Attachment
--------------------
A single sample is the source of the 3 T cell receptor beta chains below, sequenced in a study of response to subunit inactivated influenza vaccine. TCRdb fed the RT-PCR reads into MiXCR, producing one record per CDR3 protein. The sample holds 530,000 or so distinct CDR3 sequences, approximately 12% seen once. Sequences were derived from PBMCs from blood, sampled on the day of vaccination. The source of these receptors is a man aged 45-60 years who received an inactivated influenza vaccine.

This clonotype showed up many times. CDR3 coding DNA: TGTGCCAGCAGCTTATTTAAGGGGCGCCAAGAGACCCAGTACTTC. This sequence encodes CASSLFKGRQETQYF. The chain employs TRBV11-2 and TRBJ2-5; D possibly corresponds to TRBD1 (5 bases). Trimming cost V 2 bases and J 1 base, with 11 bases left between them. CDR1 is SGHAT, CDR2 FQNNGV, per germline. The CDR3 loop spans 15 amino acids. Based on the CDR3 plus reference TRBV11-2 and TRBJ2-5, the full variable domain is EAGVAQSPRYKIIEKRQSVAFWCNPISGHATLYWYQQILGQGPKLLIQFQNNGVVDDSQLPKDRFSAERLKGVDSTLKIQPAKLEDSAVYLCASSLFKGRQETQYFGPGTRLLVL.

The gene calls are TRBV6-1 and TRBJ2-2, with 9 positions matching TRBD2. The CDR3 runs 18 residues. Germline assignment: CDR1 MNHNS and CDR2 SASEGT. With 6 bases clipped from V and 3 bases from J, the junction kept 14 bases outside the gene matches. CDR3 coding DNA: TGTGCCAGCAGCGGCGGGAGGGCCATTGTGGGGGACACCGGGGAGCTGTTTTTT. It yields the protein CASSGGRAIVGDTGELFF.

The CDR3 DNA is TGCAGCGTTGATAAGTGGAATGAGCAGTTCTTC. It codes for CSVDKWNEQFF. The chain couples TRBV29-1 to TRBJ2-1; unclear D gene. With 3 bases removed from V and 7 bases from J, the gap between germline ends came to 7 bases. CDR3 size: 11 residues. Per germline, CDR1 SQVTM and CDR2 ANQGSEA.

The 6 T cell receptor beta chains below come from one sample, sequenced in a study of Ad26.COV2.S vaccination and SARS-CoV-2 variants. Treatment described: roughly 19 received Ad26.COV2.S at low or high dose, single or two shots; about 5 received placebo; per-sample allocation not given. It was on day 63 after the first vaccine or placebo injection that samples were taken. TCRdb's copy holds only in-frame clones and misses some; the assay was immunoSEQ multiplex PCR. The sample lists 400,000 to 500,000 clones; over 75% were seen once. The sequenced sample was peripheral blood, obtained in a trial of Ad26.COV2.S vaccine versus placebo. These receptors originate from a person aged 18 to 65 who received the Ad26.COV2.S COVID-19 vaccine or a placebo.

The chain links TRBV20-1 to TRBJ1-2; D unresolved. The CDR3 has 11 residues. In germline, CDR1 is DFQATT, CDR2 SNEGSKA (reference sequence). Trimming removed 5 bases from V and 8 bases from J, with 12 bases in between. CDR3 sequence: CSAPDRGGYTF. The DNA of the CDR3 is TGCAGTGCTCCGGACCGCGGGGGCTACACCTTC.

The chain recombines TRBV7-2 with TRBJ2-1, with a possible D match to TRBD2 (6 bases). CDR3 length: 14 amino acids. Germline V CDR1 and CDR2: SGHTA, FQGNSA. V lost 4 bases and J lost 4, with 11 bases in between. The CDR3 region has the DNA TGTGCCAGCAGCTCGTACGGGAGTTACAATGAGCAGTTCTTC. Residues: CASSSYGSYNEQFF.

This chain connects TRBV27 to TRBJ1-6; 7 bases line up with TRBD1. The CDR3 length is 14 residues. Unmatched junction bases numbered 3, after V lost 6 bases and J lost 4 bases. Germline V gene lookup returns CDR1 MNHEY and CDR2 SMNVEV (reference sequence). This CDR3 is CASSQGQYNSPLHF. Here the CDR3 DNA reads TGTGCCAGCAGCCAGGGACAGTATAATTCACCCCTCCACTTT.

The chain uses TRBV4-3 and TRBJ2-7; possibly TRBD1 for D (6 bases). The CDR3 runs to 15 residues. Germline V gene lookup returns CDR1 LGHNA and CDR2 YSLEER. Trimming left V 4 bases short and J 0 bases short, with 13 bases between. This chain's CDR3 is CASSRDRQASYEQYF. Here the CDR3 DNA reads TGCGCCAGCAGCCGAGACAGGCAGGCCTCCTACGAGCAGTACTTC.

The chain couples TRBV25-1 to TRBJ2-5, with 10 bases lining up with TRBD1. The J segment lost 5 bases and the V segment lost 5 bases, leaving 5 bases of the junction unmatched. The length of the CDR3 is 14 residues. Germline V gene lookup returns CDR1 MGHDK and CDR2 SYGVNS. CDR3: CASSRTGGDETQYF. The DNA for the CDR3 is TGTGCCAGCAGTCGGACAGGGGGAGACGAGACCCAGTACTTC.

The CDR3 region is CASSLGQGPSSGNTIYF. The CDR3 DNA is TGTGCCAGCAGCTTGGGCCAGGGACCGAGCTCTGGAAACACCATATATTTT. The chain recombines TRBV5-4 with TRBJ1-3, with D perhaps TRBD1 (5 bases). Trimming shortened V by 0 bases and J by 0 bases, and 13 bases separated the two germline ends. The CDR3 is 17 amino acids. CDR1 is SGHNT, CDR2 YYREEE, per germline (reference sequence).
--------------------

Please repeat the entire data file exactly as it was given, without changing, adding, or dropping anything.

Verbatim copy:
A single sample is the source of the 3 T cell receptor beta chains below, sequenced in a study of response to subunit inactivated influenza vaccine. TCRdb fed the RT-PCR reads into MiXCR, producing one record per CDR3 protein. The sample holds 530,000 or so distinct CDR3 sequences, approximately 12% seen once. Sequences were derived from PBMCs from blood, sampled on the day of vaccination. The source of these receptors is a man aged 45-60 years who received an inactivated influenza vaccine.

This clonotype showed up many times. CDR3 coding DNA: TGTGCCAGCAGCTTATTTAAGGGGCGCCAAGAGACCCAGTACTTC. This sequence encodes CASSLFKGRQETQYF. The chain employs TRBV11-2 and TRBJ2-5; D possibly corresponds to TRBD1 (5 bases). Trimming cost V 2 bases and J 1 base, with 11 bases left between them. CDR1 is SGHAT, CDR2 FQNNGV, per germline. The CDR3 loop spans 15 amino acids. Based on the CDR3 plus reference TRBV11-2 and TRBJ2-5, the full variable domain is EAGVAQSPRYKIIEKRQSVAFWCNPISGHATLYWYQQILGQGPKLLIQFQNNGVVDDSQLPKDRFSAERLKGVDSTLKIQPAKLEDSAVYLCASSLFKGRQETQYFGPGTRLLVL.

The gene calls are TRBV6-1 and TRBJ2-2, with 9 positions matching TRBD2. The CDR3 runs 18 residues. Germline assignment: CDR1 MNHNS and CDR2 SASEGT. With 6 bases clipped from V and 3 bases from J, the junction kept 14 bases outside the gene matches. CDR3 coding DNA: TGTGCCAGCAGCGGCGGGAGGGCCATTGTGGGGGACACCGGGGAGCTGTTTTTT. It yields the protein CASSGGRAIVGDTGELFF.

The CDR3 DNA is TGCAGCGTTGATAAGTGGAATGAGCAGTTCTTC. It codes for CSVDKWNEQFF. The chain couples TRBV29-1 to TRBJ2-1; unclear D gene. With 3 bases removed from V and 7 bases from J, the gap between germline ends came to 7 bases. CDR3 size: 11 residues. Per germline, CDR1 SQVTM and CDR2 ANQGSEA.

The 6 T cell receptor beta chains below come from one sample, sequenced in a study of Ad26.COV2.S vaccination and SARS-CoV-2 variants. Treatment described: roughly 19 received Ad26.COV2.S at low or high dose, single or two shots; about 5 received placebo; per-sample allocation not given. It was on day 63 after the first vaccine or placebo injection that samples were taken. TCRdb's copy holds only in-frame clones and misses some; the assay was immunoSEQ multiplex PCR. The sample lists 400,000 to 500,000 clones; over 75% were seen once. The sequenced sample was peripheral blood, obtained in a trial of Ad26.COV2.S vaccine versus placebo. These receptors originate from a person aged 18 to 65 who received the Ad26.COV2.S COVID-19 vaccine or a placebo.

The chain links TRBV20-1 to TRBJ1-2; D unresolved. The CDR3 has 11 residues. In germline, CDR1 is DFQATT, CDR2 SNEGSKA (reference sequence). Trimming removed 5 bases from V and 8 bases from J, with 12 bases in between. CDR3 sequence: CSAPDRGGYTF. The DNA of the CDR3 is TGCAGTGCTCCGGACCGCGGGGGCTACACCTTC.

The chain recombines TRBV7-2 with TRBJ2-1, with a possible D match to TRBD2 (6 bases). CDR3 length: 14 amino acids. Germline V CDR1 and CDR2: SGHTA, FQGNSA. V lost 4 bases and J lost 4, with 11 bases in between. The CDR3 region has the DNA TGTGCCAGCAGCTCGTACGGGAGTTACAATGAGCAGTTCTTC. Residues: CASSSYGSYNEQFF.

This chain connects TRBV27 to TRBJ1-6; 7 bases line up with TRBD1. The CDR3 length is 14 residues. Unmatched junction bases numbered 3, after V lost 6 bases and J lost 4 bases. Germline V gene lookup returns CDR1 MNHEY and CDR2 SMNVEV (reference sequence). This CDR3 is CASSQGQYNSPLHF. Here the CDR3 DNA reads TGTGCCAGCAGCCAGGGACAGTATAATTCACCCCTCCACTTT.

The chain uses TRBV4-3 and TRBJ2-7; possibly TRBD1 for D (6 bases). The CDR3 runs to 15 residues. Germline V gene lookup returns CDR1 LGHNA and CDR2 YSLEER. Trimming left V 4 bases short and J 0 bases short, with 13 bases between. This chain's CDR3 is CASSRDRQASYEQYF. Here the CDR3 DNA reads TGCGCCAGCAGCCGAGACAGGCAGGCCTCCTACGAGCAGTACTTC.

The chain couples TRBV25-1 to TRBJ2-5, with 10 bases lining up with TRBD1. The J segment lost 5 bases and the V segment lost 5 bases, leaving 5 bases of the junction unmatched. The length of the CDR3 is 14 residues. Germline V gene lookup returns CDR1 MGHDK and CDR2 SYGVNS. CDR3: CASSRTGGDETQYF. The DNA for the CDR3 is TGTGCCAGCAGTCGGACAGGGGGAGACGAGACCCAGTACTTC.

The CDR3 region is CASSLGQGPSSGNTIYF. The CDR3 DNA is TGTGCCAGCAGCTTGGGCCAGGGACCGAGCTCTGGAAACACCATATATTTT. The chain recombines TRBV5-4 with TRBJ1-3, with D perhaps TRBD1 (5 bases). Trimming shortened V by 0 bases and J by 0 bases, and 13 bases separated the two germline ends. The CDR3 is 17 amino acids. CDR1 is SGHNT, CDR2 YYREEE, per germline (reference sequence).